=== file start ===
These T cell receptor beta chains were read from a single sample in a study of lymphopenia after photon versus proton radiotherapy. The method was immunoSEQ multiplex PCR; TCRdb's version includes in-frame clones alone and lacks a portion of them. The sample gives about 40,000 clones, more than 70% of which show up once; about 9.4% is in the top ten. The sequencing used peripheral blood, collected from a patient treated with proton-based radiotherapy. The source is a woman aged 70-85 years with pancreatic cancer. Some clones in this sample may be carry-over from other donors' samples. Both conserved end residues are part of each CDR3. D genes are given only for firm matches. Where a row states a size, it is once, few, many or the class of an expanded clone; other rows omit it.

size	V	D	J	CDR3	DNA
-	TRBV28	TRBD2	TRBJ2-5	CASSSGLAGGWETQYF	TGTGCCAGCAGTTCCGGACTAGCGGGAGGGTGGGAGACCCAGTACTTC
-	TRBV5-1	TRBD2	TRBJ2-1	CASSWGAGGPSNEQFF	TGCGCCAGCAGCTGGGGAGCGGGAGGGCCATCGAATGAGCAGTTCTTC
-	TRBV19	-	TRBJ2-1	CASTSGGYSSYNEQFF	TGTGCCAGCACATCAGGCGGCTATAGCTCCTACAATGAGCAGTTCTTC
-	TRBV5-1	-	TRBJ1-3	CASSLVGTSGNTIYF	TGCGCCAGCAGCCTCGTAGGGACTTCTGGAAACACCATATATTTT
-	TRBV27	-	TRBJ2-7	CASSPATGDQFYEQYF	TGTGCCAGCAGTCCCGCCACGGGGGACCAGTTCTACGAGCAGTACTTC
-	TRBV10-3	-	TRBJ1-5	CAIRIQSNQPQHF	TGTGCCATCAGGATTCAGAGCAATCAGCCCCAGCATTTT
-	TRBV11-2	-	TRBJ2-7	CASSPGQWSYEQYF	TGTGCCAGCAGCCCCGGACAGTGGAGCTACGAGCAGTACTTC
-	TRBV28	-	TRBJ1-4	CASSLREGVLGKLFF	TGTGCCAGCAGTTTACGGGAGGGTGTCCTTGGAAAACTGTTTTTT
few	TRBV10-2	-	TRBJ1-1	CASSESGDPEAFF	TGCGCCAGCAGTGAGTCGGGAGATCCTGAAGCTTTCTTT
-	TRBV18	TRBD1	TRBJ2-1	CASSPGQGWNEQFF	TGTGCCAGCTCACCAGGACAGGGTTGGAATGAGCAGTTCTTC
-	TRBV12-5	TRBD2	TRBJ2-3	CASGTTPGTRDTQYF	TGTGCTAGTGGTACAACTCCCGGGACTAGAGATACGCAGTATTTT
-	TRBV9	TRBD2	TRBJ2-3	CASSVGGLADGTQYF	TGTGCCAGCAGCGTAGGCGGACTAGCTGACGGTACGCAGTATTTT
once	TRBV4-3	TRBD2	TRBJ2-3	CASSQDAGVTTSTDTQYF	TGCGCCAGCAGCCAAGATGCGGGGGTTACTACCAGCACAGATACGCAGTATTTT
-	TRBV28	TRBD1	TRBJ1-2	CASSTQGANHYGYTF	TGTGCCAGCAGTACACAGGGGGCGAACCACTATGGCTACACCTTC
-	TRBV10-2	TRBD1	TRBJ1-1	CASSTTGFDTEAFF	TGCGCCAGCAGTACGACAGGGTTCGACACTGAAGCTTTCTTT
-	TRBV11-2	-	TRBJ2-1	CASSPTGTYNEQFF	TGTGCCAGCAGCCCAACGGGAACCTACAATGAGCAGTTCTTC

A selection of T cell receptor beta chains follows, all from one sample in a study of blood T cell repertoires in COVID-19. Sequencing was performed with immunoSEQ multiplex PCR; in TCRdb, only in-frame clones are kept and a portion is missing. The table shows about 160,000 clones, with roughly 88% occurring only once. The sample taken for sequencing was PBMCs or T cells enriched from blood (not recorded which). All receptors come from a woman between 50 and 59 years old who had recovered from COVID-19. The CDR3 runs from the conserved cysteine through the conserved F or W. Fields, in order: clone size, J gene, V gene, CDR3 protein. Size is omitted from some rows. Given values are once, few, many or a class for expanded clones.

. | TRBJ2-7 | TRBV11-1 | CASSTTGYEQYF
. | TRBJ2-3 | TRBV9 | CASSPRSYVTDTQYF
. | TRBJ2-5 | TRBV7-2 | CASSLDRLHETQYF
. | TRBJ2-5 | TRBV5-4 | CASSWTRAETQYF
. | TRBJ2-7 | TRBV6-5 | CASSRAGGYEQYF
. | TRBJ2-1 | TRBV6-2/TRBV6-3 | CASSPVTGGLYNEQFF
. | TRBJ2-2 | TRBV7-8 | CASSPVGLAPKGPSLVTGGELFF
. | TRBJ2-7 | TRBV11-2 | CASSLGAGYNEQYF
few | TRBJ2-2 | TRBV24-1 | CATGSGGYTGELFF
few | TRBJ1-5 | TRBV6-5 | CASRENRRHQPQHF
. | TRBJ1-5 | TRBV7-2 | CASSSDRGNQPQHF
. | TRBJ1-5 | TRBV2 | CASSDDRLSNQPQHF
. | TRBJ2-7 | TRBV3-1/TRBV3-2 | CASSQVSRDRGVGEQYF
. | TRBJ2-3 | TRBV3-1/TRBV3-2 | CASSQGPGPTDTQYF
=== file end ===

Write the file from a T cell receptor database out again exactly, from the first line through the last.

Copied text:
These T cell receptor beta chains were read from a single sample in a study of lymphopenia after photon versus proton radiotherapy. The method was immunoSEQ multiplex PCR; TCRdb's version includes in-frame clones alone and lacks a portion of them. The sample gives about 40,000 clones, more than 70% of which show up once; about 9.4% is in the top ten. The sequencing used peripheral blood, collected from a patient treated with proton-based radiotherapy. The source is a woman aged 70-85 years with pancreatic cancer. Some clones in this sample may be carry-over from other donors' samples. Both conserved end residues are part of each CDR3. D genes are given only for firm matches. Where a row states a size, it is once, few, many or the class of an expanded clone; other rows omit it.

size	V	D	J	CDR3	DNA
-	TRBV28	TRBD2	TRBJ2-5	CASSSGLAGGWETQYF	TGTGCCAGCAGTTCCGGACTAGCGGGAGGGTGGGAGACCCAGTACTTC
-	TRBV5-1	TRBD2	TRBJ2-1	CASSWGAGGPSNEQFF	TGCGCCAGCAGCTGGGGAGCGGGAGGGCCATCGAATGAGCAGTTCTTC
-	TRBV19	-	TRBJ2-1	CASTSGGYSSYNEQFF	TGTGCCAGCACATCAGGCGGCTATAGCTCCTACAATGAGCAGTTCTTC
-	TRBV5-1	-	TRBJ1-3	CASSLVGTSGNTIYF	TGCGCCAGCAGCCTCGTAGGGACTTCTGGAAACACCATATATTTT
-	TRBV27	-	TRBJ2-7	CASSPATGDQFYEQYF	TGTGCCAGCAGTCCCGCCACGGGGGACCAGTTCTACGAGCAGTACTTC
-	TRBV10-3	-	TRBJ1-5	CAIRIQSNQPQHF	TGTGCCATCAGGATTCAGAGCAATCAGCCCCAGCATTTT
-	TRBV11-2	-	TRBJ2-7	CASSPGQWSYEQYF	TGTGCCAGCAGCCCCGGACAGTGGAGCTACGAGCAGTACTTC
-	TRBV28	-	TRBJ1-4	CASSLREGVLGKLFF	TGTGCCAGCAGTTTACGGGAGGGTGTCCTTGGAAAACTGTTTTTT
few	TRBV10-2	-	TRBJ1-1	CASSESGDPEAFF	TGCGCCAGCAGTGAGTCGGGAGATCCTGAAGCTTTCTTT
-	TRBV18	TRBD1	TRBJ2-1	CASSPGQGWNEQFF	TGTGCCAGCTCACCAGGACAGGGTTGGAATGAGCAGTTCTTC
-	TRBV12-5	TRBD2	TRBJ2-3	CASGTTPGTRDTQYF	TGTGCTAGTGGTACAACTCCCGGGACTAGAGATACGCAGTATTTT
-	TRBV9	TRBD2	TRBJ2-3	CASSVGGLADGTQYF	TGTGCCAGCAGCGTAGGCGGACTAGCTGACGGTACGCAGTATTTT
once	TRBV4-3	TRBD2	TRBJ2-3	CASSQDAGVTTSTDTQYF	TGCGCCAGCAGCCAAGATGCGGGGGTTACTACCAGCACAGATACGCAGTATTTT
-	TRBV28	TRBD1	TRBJ1-2	CASSTQGANHYGYTF	TGTGCCAGCAGTACACAGGGGGCGAACCACTATGGCTACACCTTC
-	TRBV10-2	TRBD1	TRBJ1-1	CASSTTGFDTEAFF	TGCGCCAGCAGTACGACAGGGTTCGACACTGAAGCTTTCTTT
-	TRBV11-2	-	TRBJ2-1	CASSPTGTYNEQFF	TGTGCCAGCAGCCCAACGGGAACCTACAATGAGCAGTTCTTC

A selection of T cell receptor beta chains follows, all from one sample in a study of blood T cell repertoires in COVID-19. Sequencing was performed with immunoSEQ multiplex PCR; in TCRdb, only in-frame clones are kept and a portion is missing. The table shows about 160,000 clones, with roughly 88% occurring only once. The sample taken for sequencing was PBMCs or T cells enriched from blood (not recorded which). All receptors come from a woman between 50 and 59 years old who had recovered from COVID-19. The CDR3 runs from the conserved cysteine through the conserved F or W. Fields, in order: clone size, J gene, V gene, CDR3 protein. Size is omitted from some rows. Given values are once, few, many or a class for expanded clones.

. | TRBJ2-7 | TRBV11-1 | CASSTTGYEQYF
. | TRBJ2-3 | TRBV9 | CASSPRSYVTDTQYF
. | TRBJ2-5 | TRBV7-2 | CASSLDRLHETQYF
. | TRBJ2-5 | TRBV5-4 | CASSWTRAETQYF
. | TRBJ2-7 | TRBV6-5 | CASSRAGGYEQYF
. | TRBJ2-1 | TRBV6-2/TRBV6-3 | CASSPVTGGLYNEQFF
. | TRBJ2-2 | TRBV7-8 | CASSPVGLAPKGPSLVTGGELFF
. | TRBJ2-7 | TRBV11-2 | CASSLGAGYNEQYF
few | TRBJ2-2 | TRBV24-1 | CATGSGGYTGELFF
few | TRBJ1-5 | TRBV6-5 | CASRENRRHQPQHF
. | TRBJ1-5 | TRBV7-2 | CASSSDRGNQPQHF
. | TRBJ1-5 | TRBV2 | CASSDDRLSNQPQHF
. | TRBJ2-7 | TRBV3-1/TRBV3-2 | CASSQVSRDRGVGEQYF
. | TRBJ2-3 | TRBV3-1/TRBV3-2 | CASSQGPGPTDTQYF